Notes from the NWP EduCon 2.4 Hack Jam
Here are a few snapshots of the action:
I also want to say thanks to my hack-jam co-facilitator Meenoo Rami, as well as to the NWP (especially to Christina Cantrill and Paul Oh), Mozilla’s Hackasuarus project, and the MacArthur Foundation for supporting – in diverse ways – the network of people who made this hack jam possible.
Here are my take-aways as co-facilitator:
- Start with play – work to create a sense of community in the jam by empowering people to have fun. The more imaginative play you can pack into the intro activity, the better, as it sets the tone and mindset for the rest of the jam
- Give participants a license and purpose to break the rules – make the play transformative; let hack jam participants tear-down and remake something trite and familiar into something new and wondrous for all. We reinvent Monopoly; others have re-choreographed the Macarena.
- Privilege play time over the rest of the jam – discovering and holding on to a sense of fun in re-imagining how things can be done is the whole point. If you cut short the fun, you short-circuit the hack jam.
- Acknowledge and value how people feel – hack jams are meant to draw our attention to the affective differences between work that is assigned and work that is chosen – between work that is rote and work that is discovery. Let people share out how they feel so that participants can voice and enact the purpose of the jam.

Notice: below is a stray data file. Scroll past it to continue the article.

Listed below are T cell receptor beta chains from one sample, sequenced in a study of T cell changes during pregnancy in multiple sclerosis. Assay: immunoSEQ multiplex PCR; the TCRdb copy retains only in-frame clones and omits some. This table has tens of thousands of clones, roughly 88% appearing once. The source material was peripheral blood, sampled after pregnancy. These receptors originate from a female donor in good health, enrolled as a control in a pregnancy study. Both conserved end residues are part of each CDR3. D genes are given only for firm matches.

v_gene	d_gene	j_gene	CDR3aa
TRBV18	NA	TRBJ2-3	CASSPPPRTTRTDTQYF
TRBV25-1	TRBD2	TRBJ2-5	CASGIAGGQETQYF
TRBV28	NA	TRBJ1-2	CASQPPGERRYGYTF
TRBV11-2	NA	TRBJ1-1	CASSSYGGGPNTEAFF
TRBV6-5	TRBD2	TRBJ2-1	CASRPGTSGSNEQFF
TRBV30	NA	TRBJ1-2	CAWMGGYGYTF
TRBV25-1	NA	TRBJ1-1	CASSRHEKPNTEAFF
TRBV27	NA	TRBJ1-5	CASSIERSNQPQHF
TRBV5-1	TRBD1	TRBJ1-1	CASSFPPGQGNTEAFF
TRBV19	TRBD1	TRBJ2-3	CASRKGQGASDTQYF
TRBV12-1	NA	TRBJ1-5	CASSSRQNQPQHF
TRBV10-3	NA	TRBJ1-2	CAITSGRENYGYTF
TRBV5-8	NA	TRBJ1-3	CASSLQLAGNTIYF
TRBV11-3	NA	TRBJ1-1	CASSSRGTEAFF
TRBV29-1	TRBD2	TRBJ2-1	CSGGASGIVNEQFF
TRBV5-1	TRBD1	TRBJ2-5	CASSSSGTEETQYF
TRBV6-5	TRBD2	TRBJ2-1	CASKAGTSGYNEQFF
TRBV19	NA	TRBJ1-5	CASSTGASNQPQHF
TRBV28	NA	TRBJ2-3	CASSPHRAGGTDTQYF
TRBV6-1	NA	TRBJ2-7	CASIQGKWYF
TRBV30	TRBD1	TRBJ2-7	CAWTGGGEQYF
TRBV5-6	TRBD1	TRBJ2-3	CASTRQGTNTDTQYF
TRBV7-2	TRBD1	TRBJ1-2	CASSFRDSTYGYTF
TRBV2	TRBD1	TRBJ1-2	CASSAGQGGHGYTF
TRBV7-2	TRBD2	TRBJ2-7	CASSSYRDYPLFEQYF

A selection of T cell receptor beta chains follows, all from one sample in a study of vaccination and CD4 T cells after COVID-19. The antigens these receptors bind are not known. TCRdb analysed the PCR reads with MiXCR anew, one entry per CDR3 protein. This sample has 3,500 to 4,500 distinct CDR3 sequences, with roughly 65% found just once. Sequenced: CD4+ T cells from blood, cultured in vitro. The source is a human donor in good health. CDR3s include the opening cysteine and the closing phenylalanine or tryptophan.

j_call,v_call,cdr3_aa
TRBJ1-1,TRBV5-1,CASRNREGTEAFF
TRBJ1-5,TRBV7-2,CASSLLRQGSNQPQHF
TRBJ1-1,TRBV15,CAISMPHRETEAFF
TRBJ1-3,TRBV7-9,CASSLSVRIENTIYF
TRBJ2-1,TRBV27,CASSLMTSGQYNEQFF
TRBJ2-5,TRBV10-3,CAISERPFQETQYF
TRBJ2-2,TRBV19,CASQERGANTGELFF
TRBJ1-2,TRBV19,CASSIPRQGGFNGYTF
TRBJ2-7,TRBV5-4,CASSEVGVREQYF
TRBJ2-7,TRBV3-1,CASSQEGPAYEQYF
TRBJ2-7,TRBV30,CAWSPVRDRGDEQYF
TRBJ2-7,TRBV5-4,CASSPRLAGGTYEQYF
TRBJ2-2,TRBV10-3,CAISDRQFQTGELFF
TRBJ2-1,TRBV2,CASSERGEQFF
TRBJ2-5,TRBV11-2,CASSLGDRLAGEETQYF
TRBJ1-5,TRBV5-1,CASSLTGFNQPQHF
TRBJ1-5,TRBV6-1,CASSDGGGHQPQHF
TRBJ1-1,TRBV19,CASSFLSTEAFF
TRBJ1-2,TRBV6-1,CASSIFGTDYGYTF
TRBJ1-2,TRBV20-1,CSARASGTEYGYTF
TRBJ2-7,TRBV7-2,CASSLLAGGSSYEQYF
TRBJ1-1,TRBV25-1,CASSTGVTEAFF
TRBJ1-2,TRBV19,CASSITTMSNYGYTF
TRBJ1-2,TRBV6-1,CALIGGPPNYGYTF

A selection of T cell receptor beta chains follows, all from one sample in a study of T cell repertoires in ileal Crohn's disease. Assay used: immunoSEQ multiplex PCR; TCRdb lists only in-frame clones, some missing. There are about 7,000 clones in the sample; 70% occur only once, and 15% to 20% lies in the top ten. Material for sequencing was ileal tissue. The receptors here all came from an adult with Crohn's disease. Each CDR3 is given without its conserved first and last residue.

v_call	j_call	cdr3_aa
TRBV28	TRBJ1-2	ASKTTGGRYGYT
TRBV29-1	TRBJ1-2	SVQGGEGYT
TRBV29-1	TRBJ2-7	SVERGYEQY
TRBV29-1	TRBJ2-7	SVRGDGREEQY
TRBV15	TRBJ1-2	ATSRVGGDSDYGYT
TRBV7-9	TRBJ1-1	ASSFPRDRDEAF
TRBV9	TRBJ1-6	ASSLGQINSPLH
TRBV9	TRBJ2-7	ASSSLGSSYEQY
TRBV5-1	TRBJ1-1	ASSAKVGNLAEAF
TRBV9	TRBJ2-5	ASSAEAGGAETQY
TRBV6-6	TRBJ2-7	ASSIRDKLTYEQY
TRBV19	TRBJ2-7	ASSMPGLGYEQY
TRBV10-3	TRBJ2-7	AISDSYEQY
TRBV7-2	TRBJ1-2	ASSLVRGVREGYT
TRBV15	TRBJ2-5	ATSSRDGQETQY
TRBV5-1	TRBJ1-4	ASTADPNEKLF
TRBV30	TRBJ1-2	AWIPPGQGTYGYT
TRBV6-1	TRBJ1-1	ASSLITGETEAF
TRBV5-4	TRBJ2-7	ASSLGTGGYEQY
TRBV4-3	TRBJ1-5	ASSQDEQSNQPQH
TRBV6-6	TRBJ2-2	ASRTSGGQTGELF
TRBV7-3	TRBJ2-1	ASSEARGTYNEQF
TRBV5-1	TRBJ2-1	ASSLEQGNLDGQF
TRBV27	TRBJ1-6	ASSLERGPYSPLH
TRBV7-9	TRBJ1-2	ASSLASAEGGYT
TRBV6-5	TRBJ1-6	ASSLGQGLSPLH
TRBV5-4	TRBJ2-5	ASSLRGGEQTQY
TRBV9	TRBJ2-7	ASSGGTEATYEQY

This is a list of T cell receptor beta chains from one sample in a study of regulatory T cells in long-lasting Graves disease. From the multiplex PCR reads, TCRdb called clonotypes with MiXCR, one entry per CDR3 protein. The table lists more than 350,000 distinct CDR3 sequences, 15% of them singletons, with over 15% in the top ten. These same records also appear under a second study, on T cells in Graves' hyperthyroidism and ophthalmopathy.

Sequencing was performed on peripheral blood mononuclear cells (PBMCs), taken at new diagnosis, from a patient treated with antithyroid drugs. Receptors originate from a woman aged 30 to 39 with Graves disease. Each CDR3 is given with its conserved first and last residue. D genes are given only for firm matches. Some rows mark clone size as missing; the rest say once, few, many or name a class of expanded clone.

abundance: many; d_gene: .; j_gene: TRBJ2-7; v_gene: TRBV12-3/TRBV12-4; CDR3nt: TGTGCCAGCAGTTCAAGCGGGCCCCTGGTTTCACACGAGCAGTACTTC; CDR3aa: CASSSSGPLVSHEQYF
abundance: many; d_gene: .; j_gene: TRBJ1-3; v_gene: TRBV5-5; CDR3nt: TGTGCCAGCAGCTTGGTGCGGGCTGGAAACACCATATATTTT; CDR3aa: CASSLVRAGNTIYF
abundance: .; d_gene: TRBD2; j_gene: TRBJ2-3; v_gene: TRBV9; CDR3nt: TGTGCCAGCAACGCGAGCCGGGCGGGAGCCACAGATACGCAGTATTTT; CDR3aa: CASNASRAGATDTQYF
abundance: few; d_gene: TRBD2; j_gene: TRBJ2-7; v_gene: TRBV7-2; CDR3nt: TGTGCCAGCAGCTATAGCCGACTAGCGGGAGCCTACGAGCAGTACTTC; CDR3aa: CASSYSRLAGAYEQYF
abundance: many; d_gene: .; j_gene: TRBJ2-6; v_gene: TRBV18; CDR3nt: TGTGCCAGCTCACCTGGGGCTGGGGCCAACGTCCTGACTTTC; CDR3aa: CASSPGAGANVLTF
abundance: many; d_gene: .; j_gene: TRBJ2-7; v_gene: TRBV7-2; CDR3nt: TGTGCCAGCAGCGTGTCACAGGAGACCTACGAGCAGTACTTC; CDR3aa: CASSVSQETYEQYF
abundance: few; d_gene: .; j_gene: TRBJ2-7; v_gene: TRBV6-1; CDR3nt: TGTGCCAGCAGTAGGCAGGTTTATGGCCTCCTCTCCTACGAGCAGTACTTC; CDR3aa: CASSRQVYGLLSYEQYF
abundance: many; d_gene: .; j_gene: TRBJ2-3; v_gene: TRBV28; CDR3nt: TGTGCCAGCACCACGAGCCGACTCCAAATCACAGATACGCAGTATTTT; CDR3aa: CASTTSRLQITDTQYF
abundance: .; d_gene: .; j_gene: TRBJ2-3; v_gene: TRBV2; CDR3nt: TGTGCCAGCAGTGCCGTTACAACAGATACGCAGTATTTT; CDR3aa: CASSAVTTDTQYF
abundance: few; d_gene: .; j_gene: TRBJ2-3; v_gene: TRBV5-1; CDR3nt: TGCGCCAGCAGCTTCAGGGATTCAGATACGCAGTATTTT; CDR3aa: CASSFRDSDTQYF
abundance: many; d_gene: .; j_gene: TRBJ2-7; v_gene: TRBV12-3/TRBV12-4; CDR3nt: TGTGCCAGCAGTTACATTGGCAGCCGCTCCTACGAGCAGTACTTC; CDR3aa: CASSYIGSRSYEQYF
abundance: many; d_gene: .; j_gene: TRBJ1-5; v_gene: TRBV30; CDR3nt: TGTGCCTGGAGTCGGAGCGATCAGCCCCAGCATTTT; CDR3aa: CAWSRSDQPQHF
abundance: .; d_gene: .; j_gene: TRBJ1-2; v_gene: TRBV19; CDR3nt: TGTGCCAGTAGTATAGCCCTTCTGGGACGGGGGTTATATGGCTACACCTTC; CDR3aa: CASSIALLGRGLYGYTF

- Invite participants to consider the metaphors for schooling that are embedded in a hack jam – ask them what it would mean and take for a school to allow students this kind of playful, imaginative learning. Ask them how often we give students a chance to design their own experiences at school Ask them how often we give students a chance to program anything about their own educations.
- Like Faulkner said, kill your darlings – if there’s no time for the Ferris Bueller slide, skip it. Keep the Vader scream inside. No one will miss the slide; Matthew Broderick won’t miss you. Let the Vader scream out at home the next night.
- Use provocations to preserve a sense of energy and a sense of urgency after the play – keep acknowledging for everyone in the room how vital and invigorating this work of rethinking school can be and how good we and our kids can be at doing this work. We like to use a Rushkoff clip.
- End where you end – don’t cut short conversation to get to a particular web-authoring tool, even to one of those offered by Hackasaurus. Follow the participants’ investments in the work of hacking school and see what insights and suggestions everyone can share together.
The real work of a hack jam isn’t in learning to press “r” instead of “command+t,” but in working towards a common realization that together we can do this thing – we can recapture the joy of learning, the fun of play, and the support of community at school even as we try to make it into something else.